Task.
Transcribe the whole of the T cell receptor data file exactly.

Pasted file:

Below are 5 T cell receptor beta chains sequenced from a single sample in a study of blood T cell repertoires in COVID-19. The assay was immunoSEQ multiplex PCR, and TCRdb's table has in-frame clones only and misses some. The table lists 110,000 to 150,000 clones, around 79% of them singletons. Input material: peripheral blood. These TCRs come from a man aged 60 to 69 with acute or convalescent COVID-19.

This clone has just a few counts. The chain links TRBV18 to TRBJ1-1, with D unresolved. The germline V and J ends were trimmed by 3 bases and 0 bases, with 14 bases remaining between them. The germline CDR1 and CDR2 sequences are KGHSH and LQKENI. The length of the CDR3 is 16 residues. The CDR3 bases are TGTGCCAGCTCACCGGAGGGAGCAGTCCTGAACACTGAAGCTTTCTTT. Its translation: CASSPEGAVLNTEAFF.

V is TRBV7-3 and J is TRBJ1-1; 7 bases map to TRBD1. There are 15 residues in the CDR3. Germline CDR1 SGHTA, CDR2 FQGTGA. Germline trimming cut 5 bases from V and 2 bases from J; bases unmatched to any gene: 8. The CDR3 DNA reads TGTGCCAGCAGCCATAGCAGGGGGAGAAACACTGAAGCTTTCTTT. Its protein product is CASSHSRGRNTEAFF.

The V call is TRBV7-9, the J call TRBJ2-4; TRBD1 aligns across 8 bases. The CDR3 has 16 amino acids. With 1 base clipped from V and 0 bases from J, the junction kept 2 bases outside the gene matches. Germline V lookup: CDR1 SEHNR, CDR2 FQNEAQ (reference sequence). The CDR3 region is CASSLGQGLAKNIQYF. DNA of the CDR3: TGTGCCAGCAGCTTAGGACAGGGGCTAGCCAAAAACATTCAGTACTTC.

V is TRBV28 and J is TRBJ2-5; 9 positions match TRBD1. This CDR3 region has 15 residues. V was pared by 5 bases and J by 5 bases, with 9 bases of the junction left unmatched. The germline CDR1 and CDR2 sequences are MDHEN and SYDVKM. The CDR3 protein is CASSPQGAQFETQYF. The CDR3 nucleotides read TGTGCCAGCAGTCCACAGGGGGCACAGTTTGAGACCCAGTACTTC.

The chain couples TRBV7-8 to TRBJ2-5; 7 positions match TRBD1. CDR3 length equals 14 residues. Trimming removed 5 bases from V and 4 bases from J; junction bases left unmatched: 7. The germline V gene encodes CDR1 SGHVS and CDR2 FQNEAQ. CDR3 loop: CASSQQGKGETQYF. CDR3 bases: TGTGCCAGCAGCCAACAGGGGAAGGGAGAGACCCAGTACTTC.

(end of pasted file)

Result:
Below are 5 T cell receptor beta chains sequenced from a single sample in a study of blood T cell repertoires in COVID-19. The assay was immunoSEQ multiplex PCR, and TCRdb's table has in-frame clones only and misses some. The table lists 110,000 to 150,000 clones, around 79% of them singletons. Input material: peripheral blood. These TCRs come from a man aged 60 to 69 with acute or convalescent COVID-19.

This clone has just a few counts. The chain links TRBV18 to TRBJ1-1, with D unresolved. The germline V and J ends were trimmed by 3 bases and 0 bases, with 14 bases remaining between them. The germline CDR1 and CDR2 sequences are KGHSH and LQKENI. The length of the CDR3 is 16 residues. The CDR3 bases are TGTGCCAGCTCACCGGAGGGAGCAGTCCTGAACACTGAAGCTTTCTTT. Its translation: CASSPEGAVLNTEAFF.

V is TRBV7-3 and J is TRBJ1-1; 7 bases map to TRBD1. There are 15 residues in the CDR3. Germline CDR1 SGHTA, CDR2 FQGTGA. Germline trimming cut 5 bases from V and 2 bases from J; bases unmatched to any gene: 8. The CDR3 DNA reads TGTGCCAGCAGCCATAGCAGGGGGAGAAACACTGAAGCTTTCTTT. Its protein product is CASSHSRGRNTEAFF.

The V call is TRBV7-9, the J call TRBJ2-4; TRBD1 aligns across 8 bases. The CDR3 has 16 amino acids. With 1 base clipped from V and 0 bases from J, the junction kept 2 bases outside the gene matches. Germline V lookup: CDR1 SEHNR, CDR2 FQNEAQ (reference sequence). The CDR3 region is CASSLGQGLAKNIQYF. DNA of the CDR3: TGTGCCAGCAGCTTAGGACAGGGGCTAGCCAAAAACATTCAGTACTTC.

V is TRBV28 and J is TRBJ2-5; 9 positions match TRBD1. This CDR3 region has 15 residues. V was pared by 5 bases and J by 5 bases, with 9 bases of the junction left unmatched. The germline CDR1 and CDR2 sequences are MDHEN and SYDVKM. The CDR3 protein is CASSPQGAQFETQYF. The CDR3 nucleotides read TGTGCCAGCAGTCCACAGGGGGCACAGTTTGAGACCCAGTACTTC.

The chain couples TRBV7-8 to TRBJ2-5; 7 positions match TRBD1. CDR3 length equals 14 residues. Trimming removed 5 bases from V and 4 bases from J; junction bases left unmatched: 7. The germline V gene encodes CDR1 SGHVS and CDR2 FQNEAQ. CDR3 loop: CASSQQGKGETQYF. CDR3 bases: TGTGCCAGCAGCCAACAGGGGAAGGGAGAGACCCAGTACTTC.